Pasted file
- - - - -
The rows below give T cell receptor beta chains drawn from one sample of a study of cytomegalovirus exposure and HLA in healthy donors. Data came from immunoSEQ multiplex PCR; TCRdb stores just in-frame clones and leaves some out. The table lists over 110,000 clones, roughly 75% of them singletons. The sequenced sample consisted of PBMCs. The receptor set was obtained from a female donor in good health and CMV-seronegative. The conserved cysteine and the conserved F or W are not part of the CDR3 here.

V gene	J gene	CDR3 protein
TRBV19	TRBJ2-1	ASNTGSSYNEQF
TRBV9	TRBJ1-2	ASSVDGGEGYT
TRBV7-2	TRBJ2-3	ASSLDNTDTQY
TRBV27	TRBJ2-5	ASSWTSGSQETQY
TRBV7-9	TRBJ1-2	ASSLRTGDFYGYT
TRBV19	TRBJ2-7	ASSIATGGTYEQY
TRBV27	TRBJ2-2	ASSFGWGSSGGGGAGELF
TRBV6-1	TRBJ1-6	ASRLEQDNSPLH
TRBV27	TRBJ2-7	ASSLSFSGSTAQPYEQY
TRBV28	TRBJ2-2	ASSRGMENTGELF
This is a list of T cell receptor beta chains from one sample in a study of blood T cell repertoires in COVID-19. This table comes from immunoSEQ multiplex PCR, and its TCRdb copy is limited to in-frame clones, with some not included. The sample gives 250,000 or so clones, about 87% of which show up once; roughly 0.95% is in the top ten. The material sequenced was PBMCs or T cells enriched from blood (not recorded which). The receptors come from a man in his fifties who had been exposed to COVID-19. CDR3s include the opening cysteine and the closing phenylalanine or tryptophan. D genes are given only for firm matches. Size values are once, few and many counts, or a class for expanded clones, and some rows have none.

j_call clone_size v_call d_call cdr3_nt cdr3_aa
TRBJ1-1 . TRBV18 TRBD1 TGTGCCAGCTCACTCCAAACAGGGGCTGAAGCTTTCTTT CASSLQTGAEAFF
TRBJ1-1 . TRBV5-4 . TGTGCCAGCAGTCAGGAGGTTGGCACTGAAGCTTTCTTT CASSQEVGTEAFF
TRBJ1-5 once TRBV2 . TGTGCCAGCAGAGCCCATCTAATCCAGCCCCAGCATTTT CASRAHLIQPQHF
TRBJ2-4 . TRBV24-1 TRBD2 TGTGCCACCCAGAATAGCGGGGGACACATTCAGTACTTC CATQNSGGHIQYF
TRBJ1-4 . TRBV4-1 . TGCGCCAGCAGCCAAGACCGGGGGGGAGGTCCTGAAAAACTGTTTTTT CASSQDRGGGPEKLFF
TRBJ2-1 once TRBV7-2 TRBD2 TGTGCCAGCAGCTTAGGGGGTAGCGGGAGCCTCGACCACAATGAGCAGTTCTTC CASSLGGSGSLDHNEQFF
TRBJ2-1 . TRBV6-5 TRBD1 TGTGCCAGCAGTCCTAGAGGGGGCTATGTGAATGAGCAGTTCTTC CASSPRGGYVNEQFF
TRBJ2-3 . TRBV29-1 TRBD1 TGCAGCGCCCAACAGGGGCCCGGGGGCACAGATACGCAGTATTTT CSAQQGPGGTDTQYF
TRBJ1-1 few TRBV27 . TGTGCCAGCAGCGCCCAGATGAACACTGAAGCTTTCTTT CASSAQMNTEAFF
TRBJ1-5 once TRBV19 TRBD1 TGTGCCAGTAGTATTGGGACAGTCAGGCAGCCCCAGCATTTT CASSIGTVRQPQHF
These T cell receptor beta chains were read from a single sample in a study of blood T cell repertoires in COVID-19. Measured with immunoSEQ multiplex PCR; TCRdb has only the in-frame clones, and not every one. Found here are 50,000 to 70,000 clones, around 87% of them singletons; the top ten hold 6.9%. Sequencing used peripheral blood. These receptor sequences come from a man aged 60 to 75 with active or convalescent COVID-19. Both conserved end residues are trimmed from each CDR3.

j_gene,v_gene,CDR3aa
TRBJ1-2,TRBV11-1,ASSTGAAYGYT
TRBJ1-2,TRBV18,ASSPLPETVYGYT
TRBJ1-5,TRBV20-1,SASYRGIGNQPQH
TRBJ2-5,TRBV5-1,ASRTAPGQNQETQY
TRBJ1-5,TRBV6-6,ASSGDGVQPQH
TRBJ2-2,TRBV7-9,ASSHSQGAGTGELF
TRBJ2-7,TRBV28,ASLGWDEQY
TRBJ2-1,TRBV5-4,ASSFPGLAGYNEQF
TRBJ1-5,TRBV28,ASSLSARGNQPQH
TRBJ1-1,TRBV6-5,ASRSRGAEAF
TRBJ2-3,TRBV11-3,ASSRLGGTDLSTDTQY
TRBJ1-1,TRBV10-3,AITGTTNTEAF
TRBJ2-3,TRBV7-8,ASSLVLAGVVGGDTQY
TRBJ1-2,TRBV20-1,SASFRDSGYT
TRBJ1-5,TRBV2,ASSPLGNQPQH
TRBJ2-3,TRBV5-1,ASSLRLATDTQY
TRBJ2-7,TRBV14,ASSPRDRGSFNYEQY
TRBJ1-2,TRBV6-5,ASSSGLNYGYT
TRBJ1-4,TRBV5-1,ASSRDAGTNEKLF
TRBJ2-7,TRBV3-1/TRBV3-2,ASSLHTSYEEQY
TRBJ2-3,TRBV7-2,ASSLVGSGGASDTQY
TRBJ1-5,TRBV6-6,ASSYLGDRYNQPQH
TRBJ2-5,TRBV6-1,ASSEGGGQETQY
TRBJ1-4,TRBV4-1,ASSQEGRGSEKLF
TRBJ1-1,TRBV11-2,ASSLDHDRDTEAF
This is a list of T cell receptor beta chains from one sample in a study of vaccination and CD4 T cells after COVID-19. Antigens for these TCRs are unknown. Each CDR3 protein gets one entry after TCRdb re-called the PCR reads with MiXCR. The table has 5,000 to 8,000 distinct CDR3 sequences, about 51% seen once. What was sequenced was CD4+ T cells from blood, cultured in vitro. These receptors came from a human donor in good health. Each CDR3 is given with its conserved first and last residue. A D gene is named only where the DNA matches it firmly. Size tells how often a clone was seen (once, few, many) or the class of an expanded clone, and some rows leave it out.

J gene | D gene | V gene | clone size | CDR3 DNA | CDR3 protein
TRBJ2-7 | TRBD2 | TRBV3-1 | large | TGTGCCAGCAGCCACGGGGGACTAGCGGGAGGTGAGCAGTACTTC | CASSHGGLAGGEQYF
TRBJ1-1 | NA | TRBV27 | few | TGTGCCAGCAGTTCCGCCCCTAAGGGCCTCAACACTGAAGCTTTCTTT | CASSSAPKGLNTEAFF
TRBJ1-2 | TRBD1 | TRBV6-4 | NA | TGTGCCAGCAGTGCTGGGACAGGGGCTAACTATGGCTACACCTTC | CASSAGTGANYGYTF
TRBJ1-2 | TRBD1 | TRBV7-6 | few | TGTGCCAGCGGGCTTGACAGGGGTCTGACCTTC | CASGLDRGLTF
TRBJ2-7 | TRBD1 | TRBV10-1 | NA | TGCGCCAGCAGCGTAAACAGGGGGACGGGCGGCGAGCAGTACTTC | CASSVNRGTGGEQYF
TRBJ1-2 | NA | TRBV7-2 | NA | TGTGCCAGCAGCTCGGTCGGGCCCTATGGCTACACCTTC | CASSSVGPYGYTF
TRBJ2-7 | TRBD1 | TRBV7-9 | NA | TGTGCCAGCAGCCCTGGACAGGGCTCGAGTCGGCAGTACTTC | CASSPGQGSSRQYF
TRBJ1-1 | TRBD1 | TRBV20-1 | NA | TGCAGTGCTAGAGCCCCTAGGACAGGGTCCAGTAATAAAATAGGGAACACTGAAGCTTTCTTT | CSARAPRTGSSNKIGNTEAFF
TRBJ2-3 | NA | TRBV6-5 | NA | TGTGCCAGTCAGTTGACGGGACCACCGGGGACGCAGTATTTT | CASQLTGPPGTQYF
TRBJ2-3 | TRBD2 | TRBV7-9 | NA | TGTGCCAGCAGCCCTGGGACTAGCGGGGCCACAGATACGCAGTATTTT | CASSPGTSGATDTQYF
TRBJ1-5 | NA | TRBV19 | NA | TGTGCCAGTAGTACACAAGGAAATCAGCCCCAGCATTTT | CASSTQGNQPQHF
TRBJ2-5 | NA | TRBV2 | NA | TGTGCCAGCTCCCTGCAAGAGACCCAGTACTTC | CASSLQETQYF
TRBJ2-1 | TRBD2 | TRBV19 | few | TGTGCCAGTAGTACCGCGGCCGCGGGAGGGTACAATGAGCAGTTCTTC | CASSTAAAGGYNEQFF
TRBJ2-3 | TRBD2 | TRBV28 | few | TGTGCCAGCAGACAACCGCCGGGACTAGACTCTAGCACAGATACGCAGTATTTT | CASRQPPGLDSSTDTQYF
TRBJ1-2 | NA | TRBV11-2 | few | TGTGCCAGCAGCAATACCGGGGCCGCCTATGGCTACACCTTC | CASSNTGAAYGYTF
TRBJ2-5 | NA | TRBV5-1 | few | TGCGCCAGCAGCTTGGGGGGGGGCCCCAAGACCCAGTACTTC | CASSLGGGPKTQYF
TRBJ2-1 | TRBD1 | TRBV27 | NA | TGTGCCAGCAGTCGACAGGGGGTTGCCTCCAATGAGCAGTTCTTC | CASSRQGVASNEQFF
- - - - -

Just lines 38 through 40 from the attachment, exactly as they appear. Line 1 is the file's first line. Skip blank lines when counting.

TRBJ1-1,TRBV10-3,AITGTTNTEAF
TRBJ2-3,TRBV7-8,ASSLVLAGVVGGDTQY
TRBJ1-2,TRBV20-1,SASFRDSGYT